E.g. a person cannot be a parent of itself:

 a sh:Shape ;
 sh:property [
   sh:predicate ex:parent;
   sh:notEqual this;
 ] .  

or children of a person cannot be their parents:

 a sh:Shape ;
 sh:property [
   sh:predicate ex:children;
   sh:notEqual this/ex:parent;
 ] .  

Note: See S43 for a description of property paths for value comparison.

S45: Linked Data Update via HTTP GET and PUT

Created by: Arthur Ryman

Status: Approved on 4 June 2015 Telecon

As a client of a Linked Data application, I need to know the constraints on the data so I can update resources. The data is in an RDF format. I retrieve the data via HTTP GET, edit it, validate it, then modify the resource via HTTP PUT. I need to know how to validate the data before I send the HTTP PUT request.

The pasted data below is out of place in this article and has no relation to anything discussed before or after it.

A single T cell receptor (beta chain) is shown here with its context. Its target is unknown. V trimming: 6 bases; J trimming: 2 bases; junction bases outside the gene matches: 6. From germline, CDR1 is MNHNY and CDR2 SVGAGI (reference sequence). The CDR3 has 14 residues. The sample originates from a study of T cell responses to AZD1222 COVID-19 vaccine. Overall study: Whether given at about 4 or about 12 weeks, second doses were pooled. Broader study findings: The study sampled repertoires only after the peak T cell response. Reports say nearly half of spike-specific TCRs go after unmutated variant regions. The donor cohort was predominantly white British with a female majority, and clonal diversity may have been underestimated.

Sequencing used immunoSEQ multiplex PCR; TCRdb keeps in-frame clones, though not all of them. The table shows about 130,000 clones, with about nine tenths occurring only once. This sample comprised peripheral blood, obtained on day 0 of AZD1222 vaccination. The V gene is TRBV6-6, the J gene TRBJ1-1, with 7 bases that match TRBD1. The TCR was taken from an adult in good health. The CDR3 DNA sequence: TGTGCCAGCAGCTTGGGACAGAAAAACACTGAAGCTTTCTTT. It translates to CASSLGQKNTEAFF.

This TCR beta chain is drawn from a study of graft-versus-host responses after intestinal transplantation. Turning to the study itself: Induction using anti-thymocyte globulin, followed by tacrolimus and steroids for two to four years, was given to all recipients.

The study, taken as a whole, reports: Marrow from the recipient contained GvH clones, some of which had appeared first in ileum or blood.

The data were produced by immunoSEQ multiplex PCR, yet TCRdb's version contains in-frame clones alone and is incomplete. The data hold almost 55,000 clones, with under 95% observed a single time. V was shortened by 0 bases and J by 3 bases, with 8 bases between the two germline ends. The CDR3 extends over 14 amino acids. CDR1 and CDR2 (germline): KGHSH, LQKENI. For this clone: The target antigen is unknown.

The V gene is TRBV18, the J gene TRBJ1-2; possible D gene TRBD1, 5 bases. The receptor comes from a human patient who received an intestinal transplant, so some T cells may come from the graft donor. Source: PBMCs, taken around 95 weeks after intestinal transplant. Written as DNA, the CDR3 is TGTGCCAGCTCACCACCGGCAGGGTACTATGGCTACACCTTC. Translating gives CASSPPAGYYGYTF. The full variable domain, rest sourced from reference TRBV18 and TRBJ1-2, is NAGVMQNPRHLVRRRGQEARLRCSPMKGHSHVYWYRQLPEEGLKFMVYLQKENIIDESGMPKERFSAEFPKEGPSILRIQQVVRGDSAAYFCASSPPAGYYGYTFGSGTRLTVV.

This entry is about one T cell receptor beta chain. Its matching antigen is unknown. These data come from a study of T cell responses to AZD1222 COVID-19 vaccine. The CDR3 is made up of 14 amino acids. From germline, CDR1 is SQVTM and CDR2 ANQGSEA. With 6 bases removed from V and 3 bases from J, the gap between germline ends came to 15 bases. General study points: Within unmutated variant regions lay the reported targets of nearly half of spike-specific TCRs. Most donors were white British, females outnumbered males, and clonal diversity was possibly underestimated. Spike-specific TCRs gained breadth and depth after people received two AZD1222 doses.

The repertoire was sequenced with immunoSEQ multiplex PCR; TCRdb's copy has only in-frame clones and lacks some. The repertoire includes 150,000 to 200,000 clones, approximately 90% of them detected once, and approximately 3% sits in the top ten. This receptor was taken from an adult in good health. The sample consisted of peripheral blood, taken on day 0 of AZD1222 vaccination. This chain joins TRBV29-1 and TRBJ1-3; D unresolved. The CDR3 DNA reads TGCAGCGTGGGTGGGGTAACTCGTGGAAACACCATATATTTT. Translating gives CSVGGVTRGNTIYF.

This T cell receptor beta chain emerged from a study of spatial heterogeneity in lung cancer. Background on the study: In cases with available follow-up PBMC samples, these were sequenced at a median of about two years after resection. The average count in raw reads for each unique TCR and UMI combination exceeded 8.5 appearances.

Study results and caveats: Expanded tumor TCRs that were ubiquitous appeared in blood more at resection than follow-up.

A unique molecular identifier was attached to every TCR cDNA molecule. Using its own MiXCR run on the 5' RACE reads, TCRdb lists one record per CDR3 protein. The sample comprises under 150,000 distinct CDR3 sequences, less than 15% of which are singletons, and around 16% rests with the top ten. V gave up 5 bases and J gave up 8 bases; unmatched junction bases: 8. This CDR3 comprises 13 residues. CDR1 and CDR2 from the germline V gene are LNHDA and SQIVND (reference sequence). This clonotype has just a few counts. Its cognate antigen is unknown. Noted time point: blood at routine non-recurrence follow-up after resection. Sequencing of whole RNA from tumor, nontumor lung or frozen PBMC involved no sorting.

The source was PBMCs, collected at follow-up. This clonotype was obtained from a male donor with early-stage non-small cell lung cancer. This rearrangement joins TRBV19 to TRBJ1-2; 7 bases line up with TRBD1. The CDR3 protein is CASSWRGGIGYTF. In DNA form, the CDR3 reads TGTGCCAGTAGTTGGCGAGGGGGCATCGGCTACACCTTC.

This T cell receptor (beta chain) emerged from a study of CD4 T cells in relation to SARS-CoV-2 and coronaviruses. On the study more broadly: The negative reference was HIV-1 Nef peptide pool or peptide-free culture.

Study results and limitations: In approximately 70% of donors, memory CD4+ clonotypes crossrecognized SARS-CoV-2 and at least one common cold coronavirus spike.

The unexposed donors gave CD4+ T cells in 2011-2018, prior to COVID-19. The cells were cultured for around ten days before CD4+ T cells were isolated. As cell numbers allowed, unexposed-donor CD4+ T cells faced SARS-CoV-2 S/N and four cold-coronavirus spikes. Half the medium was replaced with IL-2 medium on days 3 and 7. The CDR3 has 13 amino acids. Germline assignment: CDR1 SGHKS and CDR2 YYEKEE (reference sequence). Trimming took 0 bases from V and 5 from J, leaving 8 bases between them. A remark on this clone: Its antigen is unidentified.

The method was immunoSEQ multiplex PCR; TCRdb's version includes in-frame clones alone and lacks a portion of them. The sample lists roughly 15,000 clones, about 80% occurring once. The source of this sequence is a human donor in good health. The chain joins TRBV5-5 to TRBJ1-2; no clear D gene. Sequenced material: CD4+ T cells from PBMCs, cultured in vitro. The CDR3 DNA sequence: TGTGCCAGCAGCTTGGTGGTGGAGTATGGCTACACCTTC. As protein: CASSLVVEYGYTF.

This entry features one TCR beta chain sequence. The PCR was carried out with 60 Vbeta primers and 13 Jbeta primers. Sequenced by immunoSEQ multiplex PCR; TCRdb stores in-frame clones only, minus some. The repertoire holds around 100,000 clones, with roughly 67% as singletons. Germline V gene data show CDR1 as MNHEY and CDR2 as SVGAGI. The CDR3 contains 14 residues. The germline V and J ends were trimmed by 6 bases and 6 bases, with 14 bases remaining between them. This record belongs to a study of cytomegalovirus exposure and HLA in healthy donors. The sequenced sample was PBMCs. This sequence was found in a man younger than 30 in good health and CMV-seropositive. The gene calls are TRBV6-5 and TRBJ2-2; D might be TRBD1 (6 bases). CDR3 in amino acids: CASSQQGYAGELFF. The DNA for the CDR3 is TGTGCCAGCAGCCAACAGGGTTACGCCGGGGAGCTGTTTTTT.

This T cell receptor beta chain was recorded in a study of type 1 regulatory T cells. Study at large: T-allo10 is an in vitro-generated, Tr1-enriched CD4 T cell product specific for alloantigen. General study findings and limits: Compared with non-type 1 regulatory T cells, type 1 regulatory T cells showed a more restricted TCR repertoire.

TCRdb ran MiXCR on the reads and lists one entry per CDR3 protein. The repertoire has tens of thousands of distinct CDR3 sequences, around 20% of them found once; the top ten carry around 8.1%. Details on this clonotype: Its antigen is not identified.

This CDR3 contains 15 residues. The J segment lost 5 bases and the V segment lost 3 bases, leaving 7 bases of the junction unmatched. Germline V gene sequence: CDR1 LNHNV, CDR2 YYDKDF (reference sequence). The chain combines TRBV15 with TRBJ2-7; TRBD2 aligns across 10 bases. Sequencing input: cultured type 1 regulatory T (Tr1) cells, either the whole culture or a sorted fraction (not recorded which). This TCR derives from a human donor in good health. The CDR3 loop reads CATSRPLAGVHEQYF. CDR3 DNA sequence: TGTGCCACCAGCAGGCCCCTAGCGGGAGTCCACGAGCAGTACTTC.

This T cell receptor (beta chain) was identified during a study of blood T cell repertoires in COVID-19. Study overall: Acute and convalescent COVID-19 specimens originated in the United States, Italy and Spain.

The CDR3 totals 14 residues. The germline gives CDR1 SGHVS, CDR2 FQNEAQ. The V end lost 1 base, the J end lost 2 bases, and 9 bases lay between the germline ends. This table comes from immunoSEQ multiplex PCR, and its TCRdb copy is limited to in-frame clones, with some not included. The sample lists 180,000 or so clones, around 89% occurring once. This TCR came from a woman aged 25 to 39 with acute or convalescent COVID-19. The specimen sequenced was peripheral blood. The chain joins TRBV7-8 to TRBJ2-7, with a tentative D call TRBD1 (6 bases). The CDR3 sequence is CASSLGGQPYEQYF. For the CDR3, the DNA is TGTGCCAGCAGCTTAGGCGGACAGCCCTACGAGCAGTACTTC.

For example, information about the constraints that the application enforces could be provided by linking the data to the shape via a triple in the data. If the data IRI is X and the shape IRI is Y then a link such as (X sh:hasShape Y) would work. Y could be a resource hosted anywhere on the web.

  • Comment (KC): This could interact with the DCMI concept of application profiles [1], which are sets of constraints that can be exchanged between data providers and consumers. One DCMI community member states that "I'd like to go one step further, though, and say that the server can simply restrict to a specific profile, but also that clients and servers can negotiate which profile to use."